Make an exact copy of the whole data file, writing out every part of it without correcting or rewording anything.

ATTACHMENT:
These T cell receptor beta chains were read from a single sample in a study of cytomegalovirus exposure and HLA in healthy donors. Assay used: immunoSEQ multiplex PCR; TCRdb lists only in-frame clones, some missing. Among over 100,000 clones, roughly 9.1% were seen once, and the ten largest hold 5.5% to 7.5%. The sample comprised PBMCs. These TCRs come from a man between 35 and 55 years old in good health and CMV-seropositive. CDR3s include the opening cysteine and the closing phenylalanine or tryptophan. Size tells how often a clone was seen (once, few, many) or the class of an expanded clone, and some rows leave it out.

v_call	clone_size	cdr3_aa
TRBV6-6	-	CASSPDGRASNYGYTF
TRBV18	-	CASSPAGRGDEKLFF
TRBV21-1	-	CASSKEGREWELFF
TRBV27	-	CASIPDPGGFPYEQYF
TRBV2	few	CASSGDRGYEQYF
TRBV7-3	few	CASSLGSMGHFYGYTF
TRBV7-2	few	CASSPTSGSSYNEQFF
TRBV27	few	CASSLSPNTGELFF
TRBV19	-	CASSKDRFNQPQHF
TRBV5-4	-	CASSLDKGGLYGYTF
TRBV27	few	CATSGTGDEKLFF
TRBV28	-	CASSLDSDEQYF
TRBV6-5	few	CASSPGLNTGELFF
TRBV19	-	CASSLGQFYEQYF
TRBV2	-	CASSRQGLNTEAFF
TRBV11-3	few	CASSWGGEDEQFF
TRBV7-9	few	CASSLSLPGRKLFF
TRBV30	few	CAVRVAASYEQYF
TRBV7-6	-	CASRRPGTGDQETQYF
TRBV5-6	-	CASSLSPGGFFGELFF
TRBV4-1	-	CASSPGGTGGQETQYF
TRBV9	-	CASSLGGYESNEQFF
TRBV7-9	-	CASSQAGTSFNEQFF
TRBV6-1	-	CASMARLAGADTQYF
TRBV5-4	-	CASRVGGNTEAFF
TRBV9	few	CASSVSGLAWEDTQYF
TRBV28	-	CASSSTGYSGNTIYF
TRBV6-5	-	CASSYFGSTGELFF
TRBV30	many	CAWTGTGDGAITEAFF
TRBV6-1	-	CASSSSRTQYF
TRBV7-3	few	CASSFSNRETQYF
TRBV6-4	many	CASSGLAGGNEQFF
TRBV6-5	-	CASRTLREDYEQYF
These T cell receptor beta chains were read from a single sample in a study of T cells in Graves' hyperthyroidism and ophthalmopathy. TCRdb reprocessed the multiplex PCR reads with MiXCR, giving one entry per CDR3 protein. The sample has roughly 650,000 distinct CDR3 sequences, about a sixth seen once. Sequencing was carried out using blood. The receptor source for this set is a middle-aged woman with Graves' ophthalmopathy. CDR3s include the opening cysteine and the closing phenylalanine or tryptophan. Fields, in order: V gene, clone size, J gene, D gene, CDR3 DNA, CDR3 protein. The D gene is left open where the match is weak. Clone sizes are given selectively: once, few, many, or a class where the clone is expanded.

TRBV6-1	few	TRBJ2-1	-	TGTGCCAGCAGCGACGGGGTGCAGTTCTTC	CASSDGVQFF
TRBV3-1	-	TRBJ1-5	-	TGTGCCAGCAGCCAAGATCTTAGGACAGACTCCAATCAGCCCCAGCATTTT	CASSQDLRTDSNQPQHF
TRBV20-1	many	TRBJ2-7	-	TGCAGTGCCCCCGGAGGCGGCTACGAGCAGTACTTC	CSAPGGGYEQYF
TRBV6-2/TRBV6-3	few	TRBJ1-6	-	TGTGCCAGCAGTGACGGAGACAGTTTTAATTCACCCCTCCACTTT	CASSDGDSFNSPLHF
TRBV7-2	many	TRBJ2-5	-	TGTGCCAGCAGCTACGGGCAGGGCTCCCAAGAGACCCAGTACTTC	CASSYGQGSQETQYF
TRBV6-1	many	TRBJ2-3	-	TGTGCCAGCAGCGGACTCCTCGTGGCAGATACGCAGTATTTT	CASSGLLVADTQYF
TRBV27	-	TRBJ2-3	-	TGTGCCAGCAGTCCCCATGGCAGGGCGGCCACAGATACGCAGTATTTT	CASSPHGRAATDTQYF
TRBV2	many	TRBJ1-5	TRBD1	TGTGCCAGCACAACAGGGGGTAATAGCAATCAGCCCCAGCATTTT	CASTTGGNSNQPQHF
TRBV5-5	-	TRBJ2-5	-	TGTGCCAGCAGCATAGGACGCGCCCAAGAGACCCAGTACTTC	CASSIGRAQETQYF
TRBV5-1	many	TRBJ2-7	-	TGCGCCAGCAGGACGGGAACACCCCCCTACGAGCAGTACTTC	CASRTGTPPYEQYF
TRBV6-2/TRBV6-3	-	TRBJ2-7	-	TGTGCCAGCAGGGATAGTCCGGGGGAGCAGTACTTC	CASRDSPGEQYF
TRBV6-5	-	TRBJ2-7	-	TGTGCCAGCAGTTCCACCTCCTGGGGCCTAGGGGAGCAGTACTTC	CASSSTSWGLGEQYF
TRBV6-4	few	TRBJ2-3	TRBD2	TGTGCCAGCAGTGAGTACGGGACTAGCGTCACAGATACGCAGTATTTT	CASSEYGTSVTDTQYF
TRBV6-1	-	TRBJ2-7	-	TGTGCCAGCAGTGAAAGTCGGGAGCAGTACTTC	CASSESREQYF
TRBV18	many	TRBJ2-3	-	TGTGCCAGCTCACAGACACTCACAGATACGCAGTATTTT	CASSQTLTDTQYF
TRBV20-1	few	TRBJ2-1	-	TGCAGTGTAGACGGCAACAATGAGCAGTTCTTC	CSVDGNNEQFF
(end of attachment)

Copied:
These T cell receptor beta chains were read from a single sample in a study of cytomegalovirus exposure and HLA in healthy donors. Assay used: immunoSEQ multiplex PCR; TCRdb lists only in-frame clones, some missing. Among over 100,000 clones, roughly 9.1% were seen once, and the ten largest hold 5.5% to 7.5%. The sample comprised PBMCs. These TCRs come from a man between 35 and 55 years old in good health and CMV-seropositive. CDR3s include the opening cysteine and the closing phenylalanine or tryptophan. Size tells how often a clone was seen (once, few, many) or the class of an expanded clone, and some rows leave it out.

v_call	clone_size	cdr3_aa
TRBV6-6	-	CASSPDGRASNYGYTF
TRBV18	-	CASSPAGRGDEKLFF
TRBV21-1	-	CASSKEGREWELFF
TRBV27	-	CASIPDPGGFPYEQYF
TRBV2	few	CASSGDRGYEQYF
TRBV7-3	few	CASSLGSMGHFYGYTF
TRBV7-2	few	CASSPTSGSSYNEQFF
TRBV27	few	CASSLSPNTGELFF
TRBV19	-	CASSKDRFNQPQHF
TRBV5-4	-	CASSLDKGGLYGYTF
TRBV27	few	CATSGTGDEKLFF
TRBV28	-	CASSLDSDEQYF
TRBV6-5	few	CASSPGLNTGELFF
TRBV19	-	CASSLGQFYEQYF
TRBV2	-	CASSRQGLNTEAFF
TRBV11-3	few	CASSWGGEDEQFF
TRBV7-9	few	CASSLSLPGRKLFF
TRBV30	few	CAVRVAASYEQYF
TRBV7-6	-	CASRRPGTGDQETQYF
TRBV5-6	-	CASSLSPGGFFGELFF
TRBV4-1	-	CASSPGGTGGQETQYF
TRBV9	-	CASSLGGYESNEQFF
TRBV7-9	-	CASSQAGTSFNEQFF
TRBV6-1	-	CASMARLAGADTQYF
TRBV5-4	-	CASRVGGNTEAFF
TRBV9	few	CASSVSGLAWEDTQYF
TRBV28	-	CASSSTGYSGNTIYF
TRBV6-5	-	CASSYFGSTGELFF
TRBV30	many	CAWTGTGDGAITEAFF
TRBV6-1	-	CASSSSRTQYF
TRBV7-3	few	CASSFSNRETQYF
TRBV6-4	many	CASSGLAGGNEQFF
TRBV6-5	-	CASRTLREDYEQYF
These T cell receptor beta chains were read from a single sample in a study of T cells in Graves' hyperthyroidism and ophthalmopathy. TCRdb reprocessed the multiplex PCR reads with MiXCR, giving one entry per CDR3 protein. The sample has roughly 650,000 distinct CDR3 sequences, about a sixth seen once. Sequencing was carried out using blood. The receptor source for this set is a middle-aged woman with Graves' ophthalmopathy. CDR3s include the opening cysteine and the closing phenylalanine or tryptophan. Fields, in order: V gene, clone size, J gene, D gene, CDR3 DNA, CDR3 protein. The D gene is left open where the match is weak. Clone sizes are given selectively: once, few, many, or a class where the clone is expanded.

TRBV6-1	few	TRBJ2-1	-	TGTGCCAGCAGCGACGGGGTGCAGTTCTTC	CASSDGVQFF
TRBV3-1	-	TRBJ1-5	-	TGTGCCAGCAGCCAAGATCTTAGGACAGACTCCAATCAGCCCCAGCATTTT	CASSQDLRTDSNQPQHF
TRBV20-1	many	TRBJ2-7	-	TGCAGTGCCCCCGGAGGCGGCTACGAGCAGTACTTC	CSAPGGGYEQYF
TRBV6-2/TRBV6-3	few	TRBJ1-6	-	TGTGCCAGCAGTGACGGAGACAGTTTTAATTCACCCCTCCACTTT	CASSDGDSFNSPLHF
TRBV7-2	many	TRBJ2-5	-	TGTGCCAGCAGCTACGGGCAGGGCTCCCAAGAGACCCAGTACTTC	CASSYGQGSQETQYF
TRBV6-1	many	TRBJ2-3	-	TGTGCCAGCAGCGGACTCCTCGTGGCAGATACGCAGTATTTT	CASSGLLVADTQYF
TRBV27	-	TRBJ2-3	-	TGTGCCAGCAGTCCCCATGGCAGGGCGGCCACAGATACGCAGTATTTT	CASSPHGRAATDTQYF
TRBV2	many	TRBJ1-5	TRBD1	TGTGCCAGCACAACAGGGGGTAATAGCAATCAGCCCCAGCATTTT	CASTTGGNSNQPQHF
TRBV5-5	-	TRBJ2-5	-	TGTGCCAGCAGCATAGGACGCGCCCAAGAGACCCAGTACTTC	CASSIGRAQETQYF
TRBV5-1	many	TRBJ2-7	-	TGCGCCAGCAGGACGGGAACACCCCCCTACGAGCAGTACTTC	CASRTGTPPYEQYF
TRBV6-2/TRBV6-3	-	TRBJ2-7	-	TGTGCCAGCAGGGATAGTCCGGGGGAGCAGTACTTC	CASRDSPGEQYF
TRBV6-5	-	TRBJ2-7	-	TGTGCCAGCAGTTCCACCTCCTGGGGCCTAGGGGAGCAGTACTTC	CASSSTSWGLGEQYF
TRBV6-4	few	TRBJ2-3	TRBD2	TGTGCCAGCAGTGAGTACGGGACTAGCGTCACAGATACGCAGTATTTT	CASSEYGTSVTDTQYF
TRBV6-1	-	TRBJ2-7	-	TGTGCCAGCAGTGAAAGTCGGGAGCAGTACTTC	CASSESREQYF
TRBV18	many	TRBJ2-3	-	TGTGCCAGCTCACAGACACTCACAGATACGCAGTATTTT	CASSQTLTDTQYF
TRBV20-1	few	TRBJ2-1	-	TGCAGTGTAGACGGCAACAATGAGCAGTTCTTC	CSVDGNNEQFF